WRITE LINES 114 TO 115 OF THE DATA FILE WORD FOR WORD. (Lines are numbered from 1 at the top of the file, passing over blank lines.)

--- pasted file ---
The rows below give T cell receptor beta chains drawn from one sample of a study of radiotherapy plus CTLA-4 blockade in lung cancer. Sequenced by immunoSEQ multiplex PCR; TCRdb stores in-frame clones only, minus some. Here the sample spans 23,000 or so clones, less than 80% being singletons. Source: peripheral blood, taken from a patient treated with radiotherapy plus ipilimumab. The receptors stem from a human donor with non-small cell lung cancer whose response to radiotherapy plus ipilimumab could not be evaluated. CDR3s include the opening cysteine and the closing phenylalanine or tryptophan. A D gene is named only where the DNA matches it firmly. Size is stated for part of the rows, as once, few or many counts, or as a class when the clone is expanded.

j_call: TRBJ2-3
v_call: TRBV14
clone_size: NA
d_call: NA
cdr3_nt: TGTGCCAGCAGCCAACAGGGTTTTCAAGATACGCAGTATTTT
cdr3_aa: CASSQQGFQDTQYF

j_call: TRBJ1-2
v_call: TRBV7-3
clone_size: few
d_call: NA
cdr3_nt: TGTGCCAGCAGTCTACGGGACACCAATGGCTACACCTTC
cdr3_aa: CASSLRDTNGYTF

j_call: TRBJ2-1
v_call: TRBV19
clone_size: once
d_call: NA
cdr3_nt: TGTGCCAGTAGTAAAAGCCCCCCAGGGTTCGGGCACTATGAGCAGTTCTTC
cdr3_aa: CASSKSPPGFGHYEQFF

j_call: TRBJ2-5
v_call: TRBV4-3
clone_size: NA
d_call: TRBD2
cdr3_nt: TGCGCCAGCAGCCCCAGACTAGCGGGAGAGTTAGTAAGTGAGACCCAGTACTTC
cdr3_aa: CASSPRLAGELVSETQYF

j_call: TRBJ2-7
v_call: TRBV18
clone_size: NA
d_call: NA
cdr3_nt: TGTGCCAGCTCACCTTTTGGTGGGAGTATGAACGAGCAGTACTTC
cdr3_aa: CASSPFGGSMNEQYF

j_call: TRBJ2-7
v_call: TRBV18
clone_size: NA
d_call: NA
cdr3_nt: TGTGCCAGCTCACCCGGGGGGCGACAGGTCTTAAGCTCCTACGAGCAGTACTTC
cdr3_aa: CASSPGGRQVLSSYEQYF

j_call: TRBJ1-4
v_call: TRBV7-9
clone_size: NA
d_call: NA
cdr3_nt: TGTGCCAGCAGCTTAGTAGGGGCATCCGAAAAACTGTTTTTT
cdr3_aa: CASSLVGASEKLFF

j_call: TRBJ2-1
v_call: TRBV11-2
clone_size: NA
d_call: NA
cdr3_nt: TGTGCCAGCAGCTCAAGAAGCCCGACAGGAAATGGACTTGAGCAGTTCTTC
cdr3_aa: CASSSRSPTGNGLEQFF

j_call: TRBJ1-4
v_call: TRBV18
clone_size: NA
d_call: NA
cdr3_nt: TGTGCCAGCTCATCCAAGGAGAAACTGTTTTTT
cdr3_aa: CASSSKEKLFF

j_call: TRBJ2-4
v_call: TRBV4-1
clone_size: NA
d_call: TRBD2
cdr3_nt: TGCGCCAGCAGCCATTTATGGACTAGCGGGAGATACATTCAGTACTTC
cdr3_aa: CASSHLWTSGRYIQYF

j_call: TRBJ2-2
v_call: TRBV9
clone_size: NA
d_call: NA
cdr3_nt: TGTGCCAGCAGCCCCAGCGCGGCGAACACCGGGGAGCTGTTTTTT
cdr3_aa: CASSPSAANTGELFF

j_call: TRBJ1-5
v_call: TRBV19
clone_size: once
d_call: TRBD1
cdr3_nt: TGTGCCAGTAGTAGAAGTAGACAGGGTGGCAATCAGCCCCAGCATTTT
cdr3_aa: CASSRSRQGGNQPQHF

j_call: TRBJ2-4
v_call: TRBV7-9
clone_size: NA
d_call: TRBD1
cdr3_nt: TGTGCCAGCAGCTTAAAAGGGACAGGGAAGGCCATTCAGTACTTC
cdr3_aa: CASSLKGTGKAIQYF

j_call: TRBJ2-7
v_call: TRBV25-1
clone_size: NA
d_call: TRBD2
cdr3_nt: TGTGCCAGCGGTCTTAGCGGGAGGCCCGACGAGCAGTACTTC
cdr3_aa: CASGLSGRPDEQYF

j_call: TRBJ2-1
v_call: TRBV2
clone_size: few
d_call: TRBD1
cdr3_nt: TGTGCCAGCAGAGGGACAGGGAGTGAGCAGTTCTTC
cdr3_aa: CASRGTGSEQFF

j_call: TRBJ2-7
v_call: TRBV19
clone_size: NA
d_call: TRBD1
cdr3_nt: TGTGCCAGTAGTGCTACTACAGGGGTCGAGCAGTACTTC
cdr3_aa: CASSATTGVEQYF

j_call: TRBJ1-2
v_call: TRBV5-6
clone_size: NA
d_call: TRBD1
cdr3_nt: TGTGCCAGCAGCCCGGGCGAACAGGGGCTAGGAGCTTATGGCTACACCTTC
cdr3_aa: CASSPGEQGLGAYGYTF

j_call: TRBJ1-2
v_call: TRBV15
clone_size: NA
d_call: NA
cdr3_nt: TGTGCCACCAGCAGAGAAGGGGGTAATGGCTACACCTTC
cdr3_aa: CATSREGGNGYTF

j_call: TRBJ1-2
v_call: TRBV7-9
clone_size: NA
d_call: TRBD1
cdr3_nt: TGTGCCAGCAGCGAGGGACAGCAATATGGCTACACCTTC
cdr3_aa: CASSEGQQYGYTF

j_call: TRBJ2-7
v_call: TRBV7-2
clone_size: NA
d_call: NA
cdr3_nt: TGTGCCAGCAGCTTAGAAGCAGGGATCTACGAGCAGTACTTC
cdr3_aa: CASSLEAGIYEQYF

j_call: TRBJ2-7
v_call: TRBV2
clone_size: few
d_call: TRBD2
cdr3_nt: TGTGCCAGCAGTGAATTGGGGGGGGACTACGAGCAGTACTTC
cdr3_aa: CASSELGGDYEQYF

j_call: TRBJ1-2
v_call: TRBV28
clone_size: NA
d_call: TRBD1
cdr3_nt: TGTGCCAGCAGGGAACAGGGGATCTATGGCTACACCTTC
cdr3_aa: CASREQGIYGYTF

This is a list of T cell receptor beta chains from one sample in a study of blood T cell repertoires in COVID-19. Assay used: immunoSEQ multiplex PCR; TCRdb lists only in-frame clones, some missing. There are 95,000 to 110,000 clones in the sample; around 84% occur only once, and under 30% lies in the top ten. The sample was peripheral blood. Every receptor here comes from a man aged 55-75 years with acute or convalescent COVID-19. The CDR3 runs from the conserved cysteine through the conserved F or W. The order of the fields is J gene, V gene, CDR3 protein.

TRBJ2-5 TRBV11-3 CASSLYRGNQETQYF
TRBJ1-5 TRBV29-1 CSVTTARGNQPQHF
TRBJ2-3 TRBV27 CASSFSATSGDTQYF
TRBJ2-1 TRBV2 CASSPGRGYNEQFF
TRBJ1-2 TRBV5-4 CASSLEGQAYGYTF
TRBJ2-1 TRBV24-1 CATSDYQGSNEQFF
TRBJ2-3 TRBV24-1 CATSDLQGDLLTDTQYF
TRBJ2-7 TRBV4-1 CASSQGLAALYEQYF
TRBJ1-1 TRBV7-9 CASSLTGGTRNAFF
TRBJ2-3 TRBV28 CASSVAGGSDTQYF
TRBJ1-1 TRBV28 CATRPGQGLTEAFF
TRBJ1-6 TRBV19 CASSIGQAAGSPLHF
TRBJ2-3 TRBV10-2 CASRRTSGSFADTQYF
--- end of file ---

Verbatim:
cdr3_nt: TGTGCCAGCAGCGAGGGACAGCAATATGGCTACACCTTC
cdr3_aa: CASSEGQQYGYTF